Heart rate varibility and your general health


I have written about one heart rate measurement, heart rate variability (HRV) previously (here and here). HRV is a good measurement of both brain and body health.

The funny thing is I read about HRV 20 odd years ago while reading ‘Chaos’ by James Gleik. This book had a large influence on my science thinking, even though at the time I was just an unemployed bum who had never even attended university. Later I became interested in HR measurements in general regarding endurance training. Then by pure chance an associate of mine that studies spinal cord injury was measuring HRV in spinal cord injured humans. This re-sparked my interest in HRV and it is a fascinating topic that has many real world applications for everybody (at least a easily measured indicator of overall health of both brain and body).

Over the next few days I will update my previous two HRV posts with some more recent research.

What you have to need to know for background (if you don’t read the previous two posts) is that HIGH HRV is good, low HRV is bad (in general).

Even young subjects with diabetes have lower HRV compared to healthy age matched controls (Javorka et. al., 2008). If this effect is seen in young subjects I would only imagine it gets worse with age.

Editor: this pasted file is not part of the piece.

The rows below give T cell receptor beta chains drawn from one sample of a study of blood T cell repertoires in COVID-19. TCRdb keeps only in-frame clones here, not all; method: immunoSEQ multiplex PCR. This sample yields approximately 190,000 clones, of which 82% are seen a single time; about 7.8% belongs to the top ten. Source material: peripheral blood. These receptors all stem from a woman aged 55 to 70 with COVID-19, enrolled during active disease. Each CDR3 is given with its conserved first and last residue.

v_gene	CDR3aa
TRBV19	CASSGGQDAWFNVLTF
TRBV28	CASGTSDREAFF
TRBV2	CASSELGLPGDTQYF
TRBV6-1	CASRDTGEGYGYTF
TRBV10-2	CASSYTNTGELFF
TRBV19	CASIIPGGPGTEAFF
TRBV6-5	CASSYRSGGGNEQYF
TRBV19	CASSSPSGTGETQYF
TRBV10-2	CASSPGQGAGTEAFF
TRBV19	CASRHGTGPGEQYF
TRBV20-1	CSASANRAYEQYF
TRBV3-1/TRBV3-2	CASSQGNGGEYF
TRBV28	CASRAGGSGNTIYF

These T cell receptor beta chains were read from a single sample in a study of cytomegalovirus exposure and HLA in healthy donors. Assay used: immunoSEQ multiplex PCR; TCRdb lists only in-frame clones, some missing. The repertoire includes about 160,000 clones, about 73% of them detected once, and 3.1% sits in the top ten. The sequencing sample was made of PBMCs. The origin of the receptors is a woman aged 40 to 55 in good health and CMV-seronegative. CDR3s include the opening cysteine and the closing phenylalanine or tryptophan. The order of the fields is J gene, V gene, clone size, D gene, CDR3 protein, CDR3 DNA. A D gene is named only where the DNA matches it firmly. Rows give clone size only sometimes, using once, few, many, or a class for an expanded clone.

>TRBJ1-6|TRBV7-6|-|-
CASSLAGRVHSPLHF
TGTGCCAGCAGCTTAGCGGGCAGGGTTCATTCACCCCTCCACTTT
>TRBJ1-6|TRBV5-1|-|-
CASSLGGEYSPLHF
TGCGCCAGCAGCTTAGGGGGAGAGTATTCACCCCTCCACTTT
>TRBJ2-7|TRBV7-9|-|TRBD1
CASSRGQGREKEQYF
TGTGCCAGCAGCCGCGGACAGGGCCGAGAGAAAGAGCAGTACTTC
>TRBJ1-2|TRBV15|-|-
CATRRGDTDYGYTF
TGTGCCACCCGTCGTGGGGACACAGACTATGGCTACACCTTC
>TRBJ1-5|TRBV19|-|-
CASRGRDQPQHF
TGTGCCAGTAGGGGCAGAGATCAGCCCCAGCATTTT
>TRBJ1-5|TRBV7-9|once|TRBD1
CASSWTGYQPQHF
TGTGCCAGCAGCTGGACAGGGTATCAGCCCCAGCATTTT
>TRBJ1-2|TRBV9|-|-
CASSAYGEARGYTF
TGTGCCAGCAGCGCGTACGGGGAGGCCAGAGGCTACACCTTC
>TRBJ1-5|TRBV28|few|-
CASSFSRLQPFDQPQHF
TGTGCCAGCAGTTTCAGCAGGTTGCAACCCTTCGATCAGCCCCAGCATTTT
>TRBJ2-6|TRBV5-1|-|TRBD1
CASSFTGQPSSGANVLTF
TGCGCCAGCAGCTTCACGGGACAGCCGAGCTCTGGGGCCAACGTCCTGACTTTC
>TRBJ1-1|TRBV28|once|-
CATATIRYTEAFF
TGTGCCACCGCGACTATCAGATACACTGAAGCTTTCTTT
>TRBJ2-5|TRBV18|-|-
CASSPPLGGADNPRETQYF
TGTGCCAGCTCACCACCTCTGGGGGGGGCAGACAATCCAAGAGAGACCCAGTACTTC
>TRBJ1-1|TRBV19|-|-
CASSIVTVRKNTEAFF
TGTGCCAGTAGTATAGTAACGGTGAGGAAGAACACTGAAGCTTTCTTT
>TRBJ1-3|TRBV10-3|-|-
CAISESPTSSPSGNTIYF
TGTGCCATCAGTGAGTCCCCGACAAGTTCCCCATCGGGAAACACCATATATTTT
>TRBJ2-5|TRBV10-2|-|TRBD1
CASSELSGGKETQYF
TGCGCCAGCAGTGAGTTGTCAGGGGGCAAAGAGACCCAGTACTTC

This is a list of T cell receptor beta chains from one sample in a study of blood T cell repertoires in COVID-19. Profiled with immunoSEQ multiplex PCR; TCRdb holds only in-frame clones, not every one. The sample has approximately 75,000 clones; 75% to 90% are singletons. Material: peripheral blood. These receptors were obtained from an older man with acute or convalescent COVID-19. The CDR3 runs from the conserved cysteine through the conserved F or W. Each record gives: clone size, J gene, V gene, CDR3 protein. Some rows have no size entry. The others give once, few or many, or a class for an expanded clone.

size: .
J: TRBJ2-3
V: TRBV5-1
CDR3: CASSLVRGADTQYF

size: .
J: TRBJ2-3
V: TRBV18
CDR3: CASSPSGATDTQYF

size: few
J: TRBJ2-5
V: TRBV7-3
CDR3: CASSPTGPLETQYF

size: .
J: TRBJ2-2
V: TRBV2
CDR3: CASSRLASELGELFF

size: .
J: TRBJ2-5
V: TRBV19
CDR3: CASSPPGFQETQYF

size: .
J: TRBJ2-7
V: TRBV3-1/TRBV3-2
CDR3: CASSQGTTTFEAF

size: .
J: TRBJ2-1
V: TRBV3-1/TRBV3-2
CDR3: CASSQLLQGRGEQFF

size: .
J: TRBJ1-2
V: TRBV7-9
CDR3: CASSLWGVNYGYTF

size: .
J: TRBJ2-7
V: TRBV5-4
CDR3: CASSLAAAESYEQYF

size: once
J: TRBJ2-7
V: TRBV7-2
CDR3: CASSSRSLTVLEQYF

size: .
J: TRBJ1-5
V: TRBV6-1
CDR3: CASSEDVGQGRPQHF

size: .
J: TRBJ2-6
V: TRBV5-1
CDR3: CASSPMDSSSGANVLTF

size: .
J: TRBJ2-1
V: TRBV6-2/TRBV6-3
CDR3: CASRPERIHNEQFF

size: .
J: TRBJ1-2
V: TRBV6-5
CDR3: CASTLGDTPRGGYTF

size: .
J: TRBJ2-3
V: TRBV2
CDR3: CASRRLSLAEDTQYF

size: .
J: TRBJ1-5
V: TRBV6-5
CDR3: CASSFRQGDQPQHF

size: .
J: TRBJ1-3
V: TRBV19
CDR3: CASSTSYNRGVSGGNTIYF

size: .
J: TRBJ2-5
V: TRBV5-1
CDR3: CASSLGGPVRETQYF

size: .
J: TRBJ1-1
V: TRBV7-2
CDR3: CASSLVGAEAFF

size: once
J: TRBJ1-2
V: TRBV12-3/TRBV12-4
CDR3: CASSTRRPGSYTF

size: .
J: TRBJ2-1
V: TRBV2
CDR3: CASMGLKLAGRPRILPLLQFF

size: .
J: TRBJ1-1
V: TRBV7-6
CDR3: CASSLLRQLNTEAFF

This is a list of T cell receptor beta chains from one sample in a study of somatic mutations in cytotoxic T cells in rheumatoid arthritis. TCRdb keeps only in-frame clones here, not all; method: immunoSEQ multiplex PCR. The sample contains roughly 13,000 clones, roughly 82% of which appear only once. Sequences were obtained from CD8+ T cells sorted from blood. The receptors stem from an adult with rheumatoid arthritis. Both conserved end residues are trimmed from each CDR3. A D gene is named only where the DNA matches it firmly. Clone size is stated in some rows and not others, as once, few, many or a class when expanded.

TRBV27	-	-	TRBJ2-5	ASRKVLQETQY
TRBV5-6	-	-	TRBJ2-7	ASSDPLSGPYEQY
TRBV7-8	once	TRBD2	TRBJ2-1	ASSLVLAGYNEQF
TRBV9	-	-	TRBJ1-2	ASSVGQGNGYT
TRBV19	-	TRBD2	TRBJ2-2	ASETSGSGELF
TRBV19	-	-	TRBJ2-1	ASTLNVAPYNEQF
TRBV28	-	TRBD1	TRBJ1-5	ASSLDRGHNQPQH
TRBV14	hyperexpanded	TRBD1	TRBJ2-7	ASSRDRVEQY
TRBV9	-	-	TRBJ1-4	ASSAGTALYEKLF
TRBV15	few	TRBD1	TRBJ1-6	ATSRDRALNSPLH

Examining 1,041 subjects researchers found that people with metabolic syndrome (1 step down the road towards type II diabetes) had lower HRV than controls (Min et. al., 2008).

High frequency HRV (driven by the parasympathetic system) was reduced in obese patients with myocardial infarction compared to non-obese myocardial infarction patients (BMI greater or equal to 30, which a very percentage in developed countries) (it was previously shown that in general obese patients have lower HRV). Interestingly, waist circumference was a better correlate to reduced HRV than body mass indies (BMI). This better link with waist size with reduced HRV could be tied into an increase of visceral fat (Piestrzeniewicz et. al., 2008).

In a Swiss study examining 1,712 randomly chosen subjects 50+ years old, from another bigger study, the researchers report that HRV is lower in obese subjects. HRV was higher in normal weighted subject that exercised (2 or more hours per week) (compared to normal weighted subjects that didn’t exercise), but also HRV was higher in obese subjects that exercised (compared to those that didn’t) (Felber Dietrich et. al., 2008).

Take home message

Diabetes, metabolic syndrome, and obesity all lead to a lower HRV (which remember is a predictor of shorter lifespan). However, even in obese subjects if they exercised they improved (increased) their HRV. My suggestion is by measuring your HRV (by first establishing a baseline measurement then following it over the years) you might be able to catch something (pre metabolic syndrome, pre diabetes, a harmful weight gain  (even though for this one we have easier measurements)) before they reach too far and take appropriate steps to improve your HRV (e.g. exercise and diet choices).

Tomorrow more about how HRV measurements can give us a window into the mind.